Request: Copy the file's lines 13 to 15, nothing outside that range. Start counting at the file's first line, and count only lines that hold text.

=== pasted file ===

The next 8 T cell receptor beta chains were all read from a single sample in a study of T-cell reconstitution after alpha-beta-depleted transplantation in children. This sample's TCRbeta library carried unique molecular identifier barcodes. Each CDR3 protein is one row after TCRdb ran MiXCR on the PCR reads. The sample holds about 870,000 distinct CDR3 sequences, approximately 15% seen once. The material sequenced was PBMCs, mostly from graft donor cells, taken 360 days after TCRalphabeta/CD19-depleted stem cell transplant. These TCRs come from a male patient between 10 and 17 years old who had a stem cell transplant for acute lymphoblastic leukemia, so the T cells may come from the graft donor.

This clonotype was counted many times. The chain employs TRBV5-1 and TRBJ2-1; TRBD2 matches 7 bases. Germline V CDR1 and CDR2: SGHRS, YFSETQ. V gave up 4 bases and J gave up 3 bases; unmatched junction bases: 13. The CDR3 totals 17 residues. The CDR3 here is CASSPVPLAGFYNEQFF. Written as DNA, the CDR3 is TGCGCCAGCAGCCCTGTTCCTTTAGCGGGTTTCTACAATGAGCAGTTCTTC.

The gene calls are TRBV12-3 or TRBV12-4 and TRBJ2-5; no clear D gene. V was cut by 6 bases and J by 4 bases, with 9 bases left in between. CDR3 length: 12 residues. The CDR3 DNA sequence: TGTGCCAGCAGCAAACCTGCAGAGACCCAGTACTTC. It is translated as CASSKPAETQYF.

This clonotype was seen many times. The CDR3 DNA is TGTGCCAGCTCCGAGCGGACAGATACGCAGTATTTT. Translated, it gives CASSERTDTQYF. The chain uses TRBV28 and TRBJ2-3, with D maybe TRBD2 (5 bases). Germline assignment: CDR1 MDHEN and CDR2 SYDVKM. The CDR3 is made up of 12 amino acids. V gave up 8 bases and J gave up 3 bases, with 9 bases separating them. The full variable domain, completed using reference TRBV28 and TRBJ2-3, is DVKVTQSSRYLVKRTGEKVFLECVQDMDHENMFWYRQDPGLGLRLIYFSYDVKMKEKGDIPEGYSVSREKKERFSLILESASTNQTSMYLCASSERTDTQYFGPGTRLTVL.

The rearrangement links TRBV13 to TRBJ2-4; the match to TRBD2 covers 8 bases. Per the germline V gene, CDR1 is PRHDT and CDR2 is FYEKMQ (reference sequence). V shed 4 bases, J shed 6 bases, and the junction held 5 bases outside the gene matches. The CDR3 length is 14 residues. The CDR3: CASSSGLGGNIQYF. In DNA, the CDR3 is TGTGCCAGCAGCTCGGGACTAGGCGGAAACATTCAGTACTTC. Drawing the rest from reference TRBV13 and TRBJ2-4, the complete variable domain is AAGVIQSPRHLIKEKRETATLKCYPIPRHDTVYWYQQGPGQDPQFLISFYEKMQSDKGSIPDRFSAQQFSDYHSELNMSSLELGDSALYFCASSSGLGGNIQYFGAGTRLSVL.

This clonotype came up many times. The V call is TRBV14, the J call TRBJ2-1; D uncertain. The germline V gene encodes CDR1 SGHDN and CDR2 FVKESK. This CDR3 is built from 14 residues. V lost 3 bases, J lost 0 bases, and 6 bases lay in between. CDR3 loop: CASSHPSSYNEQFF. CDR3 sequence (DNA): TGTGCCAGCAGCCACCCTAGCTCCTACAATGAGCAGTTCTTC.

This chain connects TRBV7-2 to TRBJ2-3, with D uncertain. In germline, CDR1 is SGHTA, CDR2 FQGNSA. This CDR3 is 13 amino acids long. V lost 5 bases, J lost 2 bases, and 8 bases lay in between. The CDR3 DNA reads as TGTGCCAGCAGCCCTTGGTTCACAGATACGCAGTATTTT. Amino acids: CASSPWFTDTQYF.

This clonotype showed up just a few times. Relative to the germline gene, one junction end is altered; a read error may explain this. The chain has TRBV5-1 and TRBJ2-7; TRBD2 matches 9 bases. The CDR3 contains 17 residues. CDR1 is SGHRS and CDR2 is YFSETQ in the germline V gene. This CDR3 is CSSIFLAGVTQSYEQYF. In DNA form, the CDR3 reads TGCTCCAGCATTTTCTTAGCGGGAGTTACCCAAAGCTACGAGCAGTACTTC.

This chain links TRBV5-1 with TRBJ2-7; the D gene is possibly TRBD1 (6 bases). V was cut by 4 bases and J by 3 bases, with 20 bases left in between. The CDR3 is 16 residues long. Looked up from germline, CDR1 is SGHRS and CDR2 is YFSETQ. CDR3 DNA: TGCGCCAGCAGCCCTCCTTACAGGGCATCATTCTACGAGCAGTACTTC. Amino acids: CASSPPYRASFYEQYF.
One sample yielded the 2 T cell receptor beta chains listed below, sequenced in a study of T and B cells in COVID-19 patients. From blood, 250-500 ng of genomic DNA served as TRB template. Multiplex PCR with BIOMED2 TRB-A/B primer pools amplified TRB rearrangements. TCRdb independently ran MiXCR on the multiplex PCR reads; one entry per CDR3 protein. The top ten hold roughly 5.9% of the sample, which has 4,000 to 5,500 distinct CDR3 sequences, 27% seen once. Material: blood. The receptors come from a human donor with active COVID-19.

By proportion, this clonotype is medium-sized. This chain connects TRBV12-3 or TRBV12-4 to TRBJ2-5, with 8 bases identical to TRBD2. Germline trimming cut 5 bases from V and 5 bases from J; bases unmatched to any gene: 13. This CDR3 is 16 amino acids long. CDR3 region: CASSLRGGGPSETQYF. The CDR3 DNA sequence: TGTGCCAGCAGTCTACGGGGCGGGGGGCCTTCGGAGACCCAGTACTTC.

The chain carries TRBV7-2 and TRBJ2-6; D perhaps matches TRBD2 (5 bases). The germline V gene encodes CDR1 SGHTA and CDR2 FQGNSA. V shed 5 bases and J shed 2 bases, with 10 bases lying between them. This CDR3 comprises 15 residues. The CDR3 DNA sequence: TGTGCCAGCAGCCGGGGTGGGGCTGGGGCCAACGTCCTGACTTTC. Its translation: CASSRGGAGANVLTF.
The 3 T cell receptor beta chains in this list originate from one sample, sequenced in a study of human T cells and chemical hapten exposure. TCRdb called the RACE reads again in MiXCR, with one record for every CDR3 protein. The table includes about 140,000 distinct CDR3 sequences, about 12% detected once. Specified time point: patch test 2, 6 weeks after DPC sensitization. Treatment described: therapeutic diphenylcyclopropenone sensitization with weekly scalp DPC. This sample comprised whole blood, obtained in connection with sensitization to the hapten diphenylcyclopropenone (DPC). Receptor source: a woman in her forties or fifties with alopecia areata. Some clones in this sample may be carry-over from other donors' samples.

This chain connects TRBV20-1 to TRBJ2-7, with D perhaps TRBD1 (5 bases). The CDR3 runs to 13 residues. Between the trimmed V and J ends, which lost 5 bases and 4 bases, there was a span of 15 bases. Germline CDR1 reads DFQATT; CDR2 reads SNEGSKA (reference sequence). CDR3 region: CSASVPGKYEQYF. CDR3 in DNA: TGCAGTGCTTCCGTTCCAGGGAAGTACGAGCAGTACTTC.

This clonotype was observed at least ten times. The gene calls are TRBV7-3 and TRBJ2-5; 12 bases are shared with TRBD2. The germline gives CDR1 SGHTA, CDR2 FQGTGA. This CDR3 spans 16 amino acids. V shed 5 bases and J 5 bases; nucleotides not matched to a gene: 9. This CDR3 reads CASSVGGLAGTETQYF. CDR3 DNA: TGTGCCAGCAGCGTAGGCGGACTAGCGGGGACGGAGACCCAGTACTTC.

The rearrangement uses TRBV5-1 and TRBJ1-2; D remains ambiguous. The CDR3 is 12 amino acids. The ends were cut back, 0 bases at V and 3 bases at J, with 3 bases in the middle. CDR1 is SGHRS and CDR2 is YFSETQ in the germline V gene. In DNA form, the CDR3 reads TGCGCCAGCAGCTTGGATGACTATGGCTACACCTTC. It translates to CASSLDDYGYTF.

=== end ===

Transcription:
The 3 T cell receptor beta chains in this list originate from one sample, sequenced in a study of human T cells and chemical hapten exposure. TCRdb called the RACE reads again in MiXCR, with one record for every CDR3 protein. The table includes about 140,000 distinct CDR3 sequences, about 12% detected once. Specified time point: patch test 2, 6 weeks after DPC sensitization. Treatment described: therapeutic diphenylcyclopropenone sensitization with weekly scalp DPC. This sample comprised whole blood, obtained in connection with sensitization to the hapten diphenylcyclopropenone (DPC). Receptor source: a woman in her forties or fifties with alopecia areata. Some clones in this sample may be carry-over from other donors' samples.

This chain connects TRBV20-1 to TRBJ2-7, with D perhaps TRBD1 (5 bases). The CDR3 runs to 13 residues. Between the trimmed V and J ends, which lost 5 bases and 4 bases, there was a span of 15 bases. Germline CDR1 reads DFQATT; CDR2 reads SNEGSKA (reference sequence). CDR3 region: CSASVPGKYEQYF. CDR3 in DNA: TGCAGTGCTTCCGTTCCAGGGAAGTACGAGCAGTACTTC.

This clonotype was observed at least ten times. The gene calls are TRBV7-3 and TRBJ2-5; 12 bases are shared with TRBD2. The germline gives CDR1 SGHTA, CDR2 FQGTGA. This CDR3 spans 16 amino acids. V shed 5 bases and J 5 bases; nucleotides not matched to a gene: 9. This CDR3 reads CASSVGGLAGTETQYF. CDR3 DNA: TGTGCCAGCAGCGTAGGCGGACTAGCGGGGACGGAGACCCAGTACTTC.